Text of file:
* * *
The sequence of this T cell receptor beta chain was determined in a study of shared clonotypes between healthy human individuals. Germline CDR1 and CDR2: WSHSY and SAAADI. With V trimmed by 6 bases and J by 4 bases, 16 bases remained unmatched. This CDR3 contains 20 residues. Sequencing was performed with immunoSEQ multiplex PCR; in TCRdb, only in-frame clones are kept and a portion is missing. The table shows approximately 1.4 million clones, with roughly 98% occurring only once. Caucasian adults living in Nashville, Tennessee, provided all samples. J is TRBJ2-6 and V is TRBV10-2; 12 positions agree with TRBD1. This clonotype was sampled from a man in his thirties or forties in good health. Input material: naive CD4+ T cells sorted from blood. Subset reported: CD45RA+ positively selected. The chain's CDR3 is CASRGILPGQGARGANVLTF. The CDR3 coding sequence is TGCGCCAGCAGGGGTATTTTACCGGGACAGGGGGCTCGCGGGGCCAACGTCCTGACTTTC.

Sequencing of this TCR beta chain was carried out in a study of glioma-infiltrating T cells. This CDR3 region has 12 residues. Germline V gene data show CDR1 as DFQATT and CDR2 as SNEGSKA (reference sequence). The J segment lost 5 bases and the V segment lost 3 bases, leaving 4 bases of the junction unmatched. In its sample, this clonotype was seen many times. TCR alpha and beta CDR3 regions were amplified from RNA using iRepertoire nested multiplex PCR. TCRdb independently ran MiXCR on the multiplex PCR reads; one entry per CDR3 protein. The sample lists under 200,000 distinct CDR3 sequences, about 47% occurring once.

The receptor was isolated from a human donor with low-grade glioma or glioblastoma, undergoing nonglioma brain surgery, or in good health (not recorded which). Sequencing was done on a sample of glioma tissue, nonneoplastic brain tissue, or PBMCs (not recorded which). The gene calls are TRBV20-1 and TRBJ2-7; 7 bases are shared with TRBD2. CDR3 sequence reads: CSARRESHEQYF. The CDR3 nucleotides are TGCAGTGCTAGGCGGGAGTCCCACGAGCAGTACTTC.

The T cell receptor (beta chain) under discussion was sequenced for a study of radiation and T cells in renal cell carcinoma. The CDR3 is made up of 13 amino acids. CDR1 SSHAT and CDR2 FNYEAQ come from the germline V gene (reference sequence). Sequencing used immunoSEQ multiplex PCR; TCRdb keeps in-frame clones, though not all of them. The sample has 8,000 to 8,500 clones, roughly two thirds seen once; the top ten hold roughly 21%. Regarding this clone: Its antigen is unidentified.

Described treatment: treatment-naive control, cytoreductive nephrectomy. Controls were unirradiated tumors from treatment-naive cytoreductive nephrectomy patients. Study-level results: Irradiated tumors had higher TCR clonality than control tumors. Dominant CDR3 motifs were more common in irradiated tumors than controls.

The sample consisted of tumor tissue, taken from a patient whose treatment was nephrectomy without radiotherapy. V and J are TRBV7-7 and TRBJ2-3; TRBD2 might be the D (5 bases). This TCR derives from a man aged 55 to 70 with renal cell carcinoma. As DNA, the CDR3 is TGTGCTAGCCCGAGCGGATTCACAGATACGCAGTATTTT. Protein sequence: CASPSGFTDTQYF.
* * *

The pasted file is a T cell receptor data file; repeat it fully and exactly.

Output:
The sequence of this T cell receptor beta chain was determined in a study of shared clonotypes between healthy human individuals. Germline CDR1 and CDR2: WSHSY and SAAADI. With V trimmed by 6 bases and J by 4 bases, 16 bases remained unmatched. This CDR3 contains 20 residues. Sequencing was performed with immunoSEQ multiplex PCR; in TCRdb, only in-frame clones are kept and a portion is missing. The table shows approximately 1.4 million clones, with roughly 98% occurring only once. Caucasian adults living in Nashville, Tennessee, provided all samples. J is TRBJ2-6 and V is TRBV10-2; 12 positions agree with TRBD1. This clonotype was sampled from a man in his thirties or forties in good health. Input material: naive CD4+ T cells sorted from blood. Subset reported: CD45RA+ positively selected. The chain's CDR3 is CASRGILPGQGARGANVLTF. The CDR3 coding sequence is TGCGCCAGCAGGGGTATTTTACCGGGACAGGGGGCTCGCGGGGCCAACGTCCTGACTTTC.

Sequencing of this TCR beta chain was carried out in a study of glioma-infiltrating T cells. This CDR3 region has 12 residues. Germline V gene data show CDR1 as DFQATT and CDR2 as SNEGSKA (reference sequence). The J segment lost 5 bases and the V segment lost 3 bases, leaving 4 bases of the junction unmatched. In its sample, this clonotype was seen many times. TCR alpha and beta CDR3 regions were amplified from RNA using iRepertoire nested multiplex PCR. TCRdb independently ran MiXCR on the multiplex PCR reads; one entry per CDR3 protein. The sample lists under 200,000 distinct CDR3 sequences, about 47% occurring once.

The receptor was isolated from a human donor with low-grade glioma or glioblastoma, undergoing nonglioma brain surgery, or in good health (not recorded which). Sequencing was done on a sample of glioma tissue, nonneoplastic brain tissue, or PBMCs (not recorded which). The gene calls are TRBV20-1 and TRBJ2-7; 7 bases are shared with TRBD2. CDR3 sequence reads: CSARRESHEQYF. The CDR3 nucleotides are TGCAGTGCTAGGCGGGAGTCCCACGAGCAGTACTTC.

The T cell receptor (beta chain) under discussion was sequenced for a study of radiation and T cells in renal cell carcinoma. The CDR3 is made up of 13 amino acids. CDR1 SSHAT and CDR2 FNYEAQ come from the germline V gene (reference sequence). Sequencing used immunoSEQ multiplex PCR; TCRdb keeps in-frame clones, though not all of them. The sample has 8,000 to 8,500 clones, roughly two thirds seen once; the top ten hold roughly 21%. Regarding this clone: Its antigen is unidentified.

Described treatment: treatment-naive control, cytoreductive nephrectomy. Controls were unirradiated tumors from treatment-naive cytoreductive nephrectomy patients. Study-level results: Irradiated tumors had higher TCR clonality than control tumors. Dominant CDR3 motifs were more common in irradiated tumors than controls.

The sample consisted of tumor tissue, taken from a patient whose treatment was nephrectomy without radiotherapy. V and J are TRBV7-7 and TRBJ2-3; TRBD2 might be the D (5 bases). This TCR derives from a man aged 55 to 70 with renal cell carcinoma. As DNA, the CDR3 is TGTGCTAGCCCGAGCGGATTCACAGATACGCAGTATTTT. Protein sequence: CASPSGFTDTQYF.